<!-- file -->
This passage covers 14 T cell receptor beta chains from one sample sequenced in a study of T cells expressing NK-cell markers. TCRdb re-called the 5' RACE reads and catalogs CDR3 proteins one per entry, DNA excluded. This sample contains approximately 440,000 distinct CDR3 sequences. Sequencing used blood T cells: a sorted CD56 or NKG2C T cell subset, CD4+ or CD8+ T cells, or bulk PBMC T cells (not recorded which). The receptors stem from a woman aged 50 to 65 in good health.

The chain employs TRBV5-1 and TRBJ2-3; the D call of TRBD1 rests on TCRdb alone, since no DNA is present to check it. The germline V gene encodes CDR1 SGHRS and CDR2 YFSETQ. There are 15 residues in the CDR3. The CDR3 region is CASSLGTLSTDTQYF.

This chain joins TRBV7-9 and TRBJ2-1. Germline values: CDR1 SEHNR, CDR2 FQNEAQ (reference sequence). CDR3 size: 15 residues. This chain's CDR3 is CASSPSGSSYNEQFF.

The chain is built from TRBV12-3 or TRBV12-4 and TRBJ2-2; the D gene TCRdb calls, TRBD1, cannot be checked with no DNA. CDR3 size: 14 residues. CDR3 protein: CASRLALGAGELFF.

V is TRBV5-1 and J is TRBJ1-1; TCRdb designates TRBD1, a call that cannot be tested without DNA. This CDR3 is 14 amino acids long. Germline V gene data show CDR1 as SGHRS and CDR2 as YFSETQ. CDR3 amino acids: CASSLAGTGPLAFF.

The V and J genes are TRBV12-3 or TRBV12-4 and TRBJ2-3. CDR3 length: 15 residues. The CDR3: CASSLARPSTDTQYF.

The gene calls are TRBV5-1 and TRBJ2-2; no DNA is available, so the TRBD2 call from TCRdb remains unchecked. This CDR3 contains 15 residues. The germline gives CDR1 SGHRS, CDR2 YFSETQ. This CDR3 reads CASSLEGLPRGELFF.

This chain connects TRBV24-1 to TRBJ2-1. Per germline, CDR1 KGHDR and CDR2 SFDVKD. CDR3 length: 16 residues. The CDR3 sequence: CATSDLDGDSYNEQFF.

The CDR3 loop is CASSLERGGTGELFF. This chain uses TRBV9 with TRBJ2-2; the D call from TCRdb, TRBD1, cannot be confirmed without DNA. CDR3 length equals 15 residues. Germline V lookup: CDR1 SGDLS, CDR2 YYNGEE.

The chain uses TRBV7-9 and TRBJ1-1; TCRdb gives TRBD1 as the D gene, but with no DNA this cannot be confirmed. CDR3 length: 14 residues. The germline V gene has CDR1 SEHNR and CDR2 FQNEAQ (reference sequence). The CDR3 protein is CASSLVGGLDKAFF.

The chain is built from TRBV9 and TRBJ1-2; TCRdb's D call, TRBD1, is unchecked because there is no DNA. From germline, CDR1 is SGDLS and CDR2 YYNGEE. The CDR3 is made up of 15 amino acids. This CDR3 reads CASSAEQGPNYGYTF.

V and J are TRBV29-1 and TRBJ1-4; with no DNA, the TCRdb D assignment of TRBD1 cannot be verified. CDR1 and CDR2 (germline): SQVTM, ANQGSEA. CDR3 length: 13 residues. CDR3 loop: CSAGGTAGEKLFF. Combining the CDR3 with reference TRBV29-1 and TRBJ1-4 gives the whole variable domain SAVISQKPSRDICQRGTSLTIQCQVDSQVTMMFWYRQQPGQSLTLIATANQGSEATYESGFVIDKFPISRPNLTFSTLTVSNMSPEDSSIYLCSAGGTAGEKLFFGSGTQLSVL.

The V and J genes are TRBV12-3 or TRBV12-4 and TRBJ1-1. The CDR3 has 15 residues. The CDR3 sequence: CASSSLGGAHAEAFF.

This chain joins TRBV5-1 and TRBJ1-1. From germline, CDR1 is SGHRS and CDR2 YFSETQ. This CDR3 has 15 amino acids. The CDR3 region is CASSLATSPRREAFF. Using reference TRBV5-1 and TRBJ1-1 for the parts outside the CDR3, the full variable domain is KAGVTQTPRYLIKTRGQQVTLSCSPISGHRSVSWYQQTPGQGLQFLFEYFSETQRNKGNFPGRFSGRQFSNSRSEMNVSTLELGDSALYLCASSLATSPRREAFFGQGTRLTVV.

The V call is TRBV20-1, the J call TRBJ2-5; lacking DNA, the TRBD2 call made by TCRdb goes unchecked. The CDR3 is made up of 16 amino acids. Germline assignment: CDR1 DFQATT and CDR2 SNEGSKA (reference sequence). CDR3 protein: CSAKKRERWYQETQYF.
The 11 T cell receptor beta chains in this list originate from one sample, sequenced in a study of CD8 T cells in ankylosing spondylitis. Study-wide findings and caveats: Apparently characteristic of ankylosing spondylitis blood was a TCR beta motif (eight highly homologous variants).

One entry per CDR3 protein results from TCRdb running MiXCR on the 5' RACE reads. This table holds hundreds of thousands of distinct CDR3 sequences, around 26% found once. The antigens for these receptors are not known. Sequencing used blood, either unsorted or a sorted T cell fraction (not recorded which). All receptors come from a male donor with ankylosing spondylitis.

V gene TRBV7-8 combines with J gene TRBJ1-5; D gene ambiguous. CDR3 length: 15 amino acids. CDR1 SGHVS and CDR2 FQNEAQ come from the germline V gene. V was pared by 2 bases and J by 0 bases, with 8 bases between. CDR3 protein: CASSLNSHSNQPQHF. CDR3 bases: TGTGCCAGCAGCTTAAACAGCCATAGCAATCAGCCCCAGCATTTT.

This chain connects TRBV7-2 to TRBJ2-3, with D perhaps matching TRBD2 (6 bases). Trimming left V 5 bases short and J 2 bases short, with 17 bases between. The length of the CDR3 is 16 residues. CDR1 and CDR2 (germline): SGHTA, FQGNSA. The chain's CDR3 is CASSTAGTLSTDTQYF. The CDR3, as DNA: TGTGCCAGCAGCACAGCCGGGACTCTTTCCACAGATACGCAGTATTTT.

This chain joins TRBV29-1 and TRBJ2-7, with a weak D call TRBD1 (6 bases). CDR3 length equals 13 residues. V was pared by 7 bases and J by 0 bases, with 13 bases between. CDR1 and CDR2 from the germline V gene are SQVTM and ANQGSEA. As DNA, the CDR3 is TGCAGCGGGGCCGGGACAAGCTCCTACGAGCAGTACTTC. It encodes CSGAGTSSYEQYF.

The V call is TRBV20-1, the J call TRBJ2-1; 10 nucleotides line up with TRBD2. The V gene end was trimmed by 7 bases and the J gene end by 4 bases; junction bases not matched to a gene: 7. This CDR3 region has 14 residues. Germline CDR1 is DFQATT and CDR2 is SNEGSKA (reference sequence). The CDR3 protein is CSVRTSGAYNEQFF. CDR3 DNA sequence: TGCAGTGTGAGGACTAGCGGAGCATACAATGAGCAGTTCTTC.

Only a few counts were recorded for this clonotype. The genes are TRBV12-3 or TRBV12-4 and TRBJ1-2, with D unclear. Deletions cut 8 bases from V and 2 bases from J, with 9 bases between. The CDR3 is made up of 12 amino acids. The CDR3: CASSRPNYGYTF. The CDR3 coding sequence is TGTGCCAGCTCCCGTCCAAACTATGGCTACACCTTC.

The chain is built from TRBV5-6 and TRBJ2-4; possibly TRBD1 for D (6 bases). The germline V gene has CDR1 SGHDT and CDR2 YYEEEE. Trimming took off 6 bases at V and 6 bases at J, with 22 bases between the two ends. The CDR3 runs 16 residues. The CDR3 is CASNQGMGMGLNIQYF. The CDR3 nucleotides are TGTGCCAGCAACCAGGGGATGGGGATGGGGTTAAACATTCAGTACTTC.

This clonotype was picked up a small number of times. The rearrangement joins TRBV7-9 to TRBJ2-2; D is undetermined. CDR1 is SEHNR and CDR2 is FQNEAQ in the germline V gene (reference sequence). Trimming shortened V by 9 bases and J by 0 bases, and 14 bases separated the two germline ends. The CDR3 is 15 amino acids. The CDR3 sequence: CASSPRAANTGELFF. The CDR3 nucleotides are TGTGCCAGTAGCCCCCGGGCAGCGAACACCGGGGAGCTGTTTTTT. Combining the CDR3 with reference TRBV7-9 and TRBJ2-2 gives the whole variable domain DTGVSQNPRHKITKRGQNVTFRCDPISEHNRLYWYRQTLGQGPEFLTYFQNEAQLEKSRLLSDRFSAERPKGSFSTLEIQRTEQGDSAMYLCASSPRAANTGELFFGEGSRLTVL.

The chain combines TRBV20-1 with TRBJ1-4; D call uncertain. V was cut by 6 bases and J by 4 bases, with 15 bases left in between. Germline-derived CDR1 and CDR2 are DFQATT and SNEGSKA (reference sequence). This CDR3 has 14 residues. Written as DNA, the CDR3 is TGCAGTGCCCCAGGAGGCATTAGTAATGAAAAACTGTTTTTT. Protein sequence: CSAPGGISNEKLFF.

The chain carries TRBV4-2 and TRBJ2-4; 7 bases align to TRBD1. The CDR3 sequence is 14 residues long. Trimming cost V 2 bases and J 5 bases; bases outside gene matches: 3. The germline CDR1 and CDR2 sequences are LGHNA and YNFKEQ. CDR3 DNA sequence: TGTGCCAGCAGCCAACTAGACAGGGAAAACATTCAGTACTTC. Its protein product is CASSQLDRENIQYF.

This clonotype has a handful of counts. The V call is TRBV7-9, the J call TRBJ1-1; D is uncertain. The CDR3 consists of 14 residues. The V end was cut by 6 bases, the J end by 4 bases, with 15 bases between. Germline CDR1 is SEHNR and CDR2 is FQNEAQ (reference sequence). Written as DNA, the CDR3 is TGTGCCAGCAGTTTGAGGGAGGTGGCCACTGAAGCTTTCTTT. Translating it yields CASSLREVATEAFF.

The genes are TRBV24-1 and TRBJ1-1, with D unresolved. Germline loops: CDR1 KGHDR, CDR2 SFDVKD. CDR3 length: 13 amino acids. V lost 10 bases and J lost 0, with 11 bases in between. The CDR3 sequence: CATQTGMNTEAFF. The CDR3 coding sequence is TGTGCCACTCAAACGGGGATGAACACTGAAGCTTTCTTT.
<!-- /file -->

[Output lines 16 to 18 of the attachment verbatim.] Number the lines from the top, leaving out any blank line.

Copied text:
The 11 T cell receptor beta chains in this list originate from one sample, sequenced in a study of CD8 T cells in ankylosing spondylitis. Study-wide findings and caveats: Apparently characteristic of ankylosing spondylitis blood was a TCR beta motif (eight highly homologous variants).

One entry per CDR3 protein results from TCRdb running MiXCR on the 5' RACE reads. This table holds hundreds of thousands of distinct CDR3 sequences, around 26% found once. The antigens for these receptors are not known. Sequencing used blood, either unsorted or a sorted T cell fraction (not recorded which). All receptors come from a male donor with ankylosing spondylitis.

V gene TRBV7-8 combines with J gene TRBJ1-5; D gene ambiguous. CDR3 length: 15 amino acids. CDR1 SGHVS and CDR2 FQNEAQ come from the germline V gene. V was pared by 2 bases and J by 0 bases, with 8 bases between. CDR3 protein: CASSLNSHSNQPQHF. CDR3 bases: TGTGCCAGCAGCTTAAACAGCCATAGCAATCAGCCCCAGCATTTT.